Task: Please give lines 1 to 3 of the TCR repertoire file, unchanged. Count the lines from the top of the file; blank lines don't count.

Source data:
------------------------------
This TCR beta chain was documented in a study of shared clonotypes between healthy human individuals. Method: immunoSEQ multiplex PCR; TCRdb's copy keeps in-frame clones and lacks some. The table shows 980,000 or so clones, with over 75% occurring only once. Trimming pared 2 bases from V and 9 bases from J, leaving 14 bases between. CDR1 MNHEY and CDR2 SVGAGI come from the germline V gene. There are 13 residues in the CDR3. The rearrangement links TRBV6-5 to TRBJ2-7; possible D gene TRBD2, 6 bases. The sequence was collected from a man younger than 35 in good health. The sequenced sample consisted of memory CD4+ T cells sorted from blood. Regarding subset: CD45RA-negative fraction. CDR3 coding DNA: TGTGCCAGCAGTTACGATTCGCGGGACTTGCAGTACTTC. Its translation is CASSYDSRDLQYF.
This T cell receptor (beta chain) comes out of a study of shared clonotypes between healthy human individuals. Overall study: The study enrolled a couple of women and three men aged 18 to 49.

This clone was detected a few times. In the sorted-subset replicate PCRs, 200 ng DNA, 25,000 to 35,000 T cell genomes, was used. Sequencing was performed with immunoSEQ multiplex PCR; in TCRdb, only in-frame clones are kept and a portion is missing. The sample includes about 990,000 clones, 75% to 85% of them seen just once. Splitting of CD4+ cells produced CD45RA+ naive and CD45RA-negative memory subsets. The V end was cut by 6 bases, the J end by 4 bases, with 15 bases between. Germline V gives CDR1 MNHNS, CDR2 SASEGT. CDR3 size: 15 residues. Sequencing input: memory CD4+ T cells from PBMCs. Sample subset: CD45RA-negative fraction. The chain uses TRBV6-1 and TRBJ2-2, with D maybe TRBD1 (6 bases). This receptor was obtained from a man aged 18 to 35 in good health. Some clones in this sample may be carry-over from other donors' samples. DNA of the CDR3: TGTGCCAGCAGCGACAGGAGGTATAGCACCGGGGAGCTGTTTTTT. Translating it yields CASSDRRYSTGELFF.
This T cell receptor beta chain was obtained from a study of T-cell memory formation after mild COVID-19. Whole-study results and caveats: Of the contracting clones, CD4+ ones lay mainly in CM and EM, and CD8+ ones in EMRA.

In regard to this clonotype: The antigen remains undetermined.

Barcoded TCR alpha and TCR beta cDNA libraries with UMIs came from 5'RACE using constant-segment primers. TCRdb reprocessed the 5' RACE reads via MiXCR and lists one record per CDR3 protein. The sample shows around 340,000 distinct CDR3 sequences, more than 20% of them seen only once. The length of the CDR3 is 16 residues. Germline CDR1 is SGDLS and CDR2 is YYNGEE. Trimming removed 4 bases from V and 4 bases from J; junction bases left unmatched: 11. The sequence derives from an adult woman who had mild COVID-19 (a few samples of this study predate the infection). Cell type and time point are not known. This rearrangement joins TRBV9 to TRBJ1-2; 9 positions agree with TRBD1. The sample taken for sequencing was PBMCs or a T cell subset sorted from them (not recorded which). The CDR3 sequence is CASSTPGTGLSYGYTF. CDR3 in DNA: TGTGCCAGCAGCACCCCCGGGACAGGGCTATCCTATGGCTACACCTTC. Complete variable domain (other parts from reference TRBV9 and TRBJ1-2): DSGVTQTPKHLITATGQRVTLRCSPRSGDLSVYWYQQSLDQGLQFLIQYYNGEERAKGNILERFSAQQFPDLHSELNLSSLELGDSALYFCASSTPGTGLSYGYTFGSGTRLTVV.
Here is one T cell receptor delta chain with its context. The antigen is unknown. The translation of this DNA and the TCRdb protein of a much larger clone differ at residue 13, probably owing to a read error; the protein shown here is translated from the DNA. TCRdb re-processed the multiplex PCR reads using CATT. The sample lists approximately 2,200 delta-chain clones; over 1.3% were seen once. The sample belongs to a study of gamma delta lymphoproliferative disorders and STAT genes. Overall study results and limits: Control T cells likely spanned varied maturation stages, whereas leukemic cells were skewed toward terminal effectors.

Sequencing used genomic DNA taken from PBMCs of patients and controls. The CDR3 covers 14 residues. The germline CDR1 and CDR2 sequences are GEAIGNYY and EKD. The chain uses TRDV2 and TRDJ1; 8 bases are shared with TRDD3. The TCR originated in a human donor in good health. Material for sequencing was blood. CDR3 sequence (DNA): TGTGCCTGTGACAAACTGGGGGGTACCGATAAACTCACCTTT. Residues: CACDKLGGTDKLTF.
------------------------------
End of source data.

This TCR beta chain was documented in a study of shared clonotypes between healthy human individuals. Method: immunoSEQ multiplex PCR; TCRdb's copy keeps in-frame clones and lacks some. The table shows 980,000 or so clones, with over 75% occurring only once. Trimming pared 2 bases from V and 9 bases from J, leaving 14 bases between. CDR1 MNHEY and CDR2 SVGAGI come from the germline V gene. There are 13 residues in the CDR3. The rearrangement links TRBV6-5 to TRBJ2-7; possible D gene TRBD2, 6 bases. The sequence was collected from a man younger than 35 in good health. The sequenced sample consisted of memory CD4+ T cells sorted from blood. Regarding subset: CD45RA-negative fraction. CDR3 coding DNA: TGTGCCAGCAGTTACGATTCGCGGGACTTGCAGTACTTC. Its translation is CASSYDSRDLQYF.
This T cell receptor (beta chain) comes out of a study of shared clonotypes between healthy human individuals. Overall study: The study enrolled a couple of women and three men aged 18 to 49.

This clone was detected a few times. In the sorted-subset replicate PCRs, 200 ng DNA, 25,000 to 35,000 T cell genomes, was used. Sequencing was performed with immunoSEQ multiplex PCR; in TCRdb, only in-frame clones are kept and a portion is missing. The sample includes about 990,000 clones, 75% to 85% of them seen just once. Splitting of CD4+ cells produced CD45RA+ naive and CD45RA-negative memory subsets. The V end was cut by 6 bases, the J end by 4 bases, with 15 bases between. Germline V gives CDR1 MNHNS, CDR2 SASEGT. CDR3 size: 15 residues. Sequencing input: memory CD4+ T cells from PBMCs. Sample subset: CD45RA-negative fraction. The chain uses TRBV6-1 and TRBJ2-2, with D maybe TRBD1 (6 bases). This receptor was obtained from a man aged 18 to 35 in good health. Some clones in this sample may be carry-over from other donors' samples. DNA of the CDR3: TGTGCCAGCAGCGACAGGAGGTATAGCACCGGGGAGCTGTTTTTT. Translating it yields CASSDRRYSTGELFF.